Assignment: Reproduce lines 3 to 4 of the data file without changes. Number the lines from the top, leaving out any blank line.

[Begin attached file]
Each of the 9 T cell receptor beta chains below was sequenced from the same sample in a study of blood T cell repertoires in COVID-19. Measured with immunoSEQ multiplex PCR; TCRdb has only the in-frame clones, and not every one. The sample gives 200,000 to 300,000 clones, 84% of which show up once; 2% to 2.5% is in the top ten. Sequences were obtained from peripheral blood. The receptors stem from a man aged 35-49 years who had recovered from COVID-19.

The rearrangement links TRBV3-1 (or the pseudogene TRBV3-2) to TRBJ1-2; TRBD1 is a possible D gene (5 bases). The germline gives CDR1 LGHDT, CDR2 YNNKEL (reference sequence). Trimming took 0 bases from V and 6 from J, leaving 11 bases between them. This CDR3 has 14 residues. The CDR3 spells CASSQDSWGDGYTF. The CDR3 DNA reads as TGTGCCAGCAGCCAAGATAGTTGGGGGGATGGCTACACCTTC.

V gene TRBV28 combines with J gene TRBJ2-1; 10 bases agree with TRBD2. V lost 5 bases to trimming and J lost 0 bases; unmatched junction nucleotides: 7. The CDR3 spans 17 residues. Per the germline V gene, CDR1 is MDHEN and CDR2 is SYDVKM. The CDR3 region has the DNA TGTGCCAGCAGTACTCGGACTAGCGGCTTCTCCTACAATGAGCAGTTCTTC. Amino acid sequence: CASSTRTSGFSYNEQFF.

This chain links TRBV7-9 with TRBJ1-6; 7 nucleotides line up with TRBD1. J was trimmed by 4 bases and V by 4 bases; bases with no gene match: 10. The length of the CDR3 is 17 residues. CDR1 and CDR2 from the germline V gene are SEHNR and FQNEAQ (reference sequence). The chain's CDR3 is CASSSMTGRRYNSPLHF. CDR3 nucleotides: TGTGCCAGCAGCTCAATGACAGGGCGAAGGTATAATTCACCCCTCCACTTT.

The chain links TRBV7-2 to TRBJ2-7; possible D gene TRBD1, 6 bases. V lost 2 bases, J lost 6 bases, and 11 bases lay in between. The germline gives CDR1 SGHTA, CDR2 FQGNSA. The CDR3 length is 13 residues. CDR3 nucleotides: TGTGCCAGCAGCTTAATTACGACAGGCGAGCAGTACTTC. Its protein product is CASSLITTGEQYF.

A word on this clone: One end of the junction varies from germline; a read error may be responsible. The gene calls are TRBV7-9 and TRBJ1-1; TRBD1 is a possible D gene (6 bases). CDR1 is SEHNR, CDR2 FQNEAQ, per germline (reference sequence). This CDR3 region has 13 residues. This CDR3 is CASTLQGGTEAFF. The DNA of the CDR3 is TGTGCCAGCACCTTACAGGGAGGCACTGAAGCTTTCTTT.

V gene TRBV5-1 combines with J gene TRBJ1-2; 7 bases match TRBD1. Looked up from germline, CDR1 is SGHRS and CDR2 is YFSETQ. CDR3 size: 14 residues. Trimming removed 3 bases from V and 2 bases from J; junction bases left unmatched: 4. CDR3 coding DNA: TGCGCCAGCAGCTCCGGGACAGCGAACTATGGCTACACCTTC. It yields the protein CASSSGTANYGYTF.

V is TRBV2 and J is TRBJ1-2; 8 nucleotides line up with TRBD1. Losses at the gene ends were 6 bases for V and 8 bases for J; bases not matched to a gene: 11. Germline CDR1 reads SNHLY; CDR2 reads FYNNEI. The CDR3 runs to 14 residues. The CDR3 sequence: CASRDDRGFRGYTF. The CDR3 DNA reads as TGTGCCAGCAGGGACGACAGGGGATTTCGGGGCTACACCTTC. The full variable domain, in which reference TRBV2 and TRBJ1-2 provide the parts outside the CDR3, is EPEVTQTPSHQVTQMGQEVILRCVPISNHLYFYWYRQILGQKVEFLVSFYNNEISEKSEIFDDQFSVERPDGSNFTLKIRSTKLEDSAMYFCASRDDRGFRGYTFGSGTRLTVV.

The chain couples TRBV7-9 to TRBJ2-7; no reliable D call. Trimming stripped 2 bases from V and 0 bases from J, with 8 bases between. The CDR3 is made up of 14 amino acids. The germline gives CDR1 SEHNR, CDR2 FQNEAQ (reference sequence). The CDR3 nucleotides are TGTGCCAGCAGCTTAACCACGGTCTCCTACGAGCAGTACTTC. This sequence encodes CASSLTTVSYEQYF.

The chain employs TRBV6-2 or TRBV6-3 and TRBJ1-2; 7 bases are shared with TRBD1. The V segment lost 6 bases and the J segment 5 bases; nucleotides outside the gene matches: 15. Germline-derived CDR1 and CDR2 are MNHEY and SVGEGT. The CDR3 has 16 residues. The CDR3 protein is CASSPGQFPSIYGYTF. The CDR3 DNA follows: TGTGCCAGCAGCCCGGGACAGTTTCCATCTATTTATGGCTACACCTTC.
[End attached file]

V gene TRBV28 combines with J gene TRBJ2-1; 10 bases agree with TRBD2. V lost 5 bases to trimming and J lost 0 bases; unmatched junction nucleotides: 7. The CDR3 spans 17 residues. Per the germline V gene, CDR1 is MDHEN and CDR2 is SYDVKM. The CDR3 region has the DNA TGTGCCAGCAGTACTCGGACTAGCGGCTTCTCCTACAATGAGCAGTTCTTC. Amino acid sequence: CASSTRTSGFSYNEQFF.

This chain links TRBV7-9 with TRBJ1-6; 7 nucleotides line up with TRBD1. J was trimmed by 4 bases and V by 4 bases; bases with no gene match: 10. The length of the CDR3 is 17 residues. CDR1 and CDR2 from the germline V gene are SEHNR and FQNEAQ (reference sequence). The chain's CDR3 is CASSSMTGRRYNSPLHF. CDR3 nucleotides: TGTGCCAGCAGCTCAATGACAGGGCGAAGGTATAATTCACCCCTCCACTTT.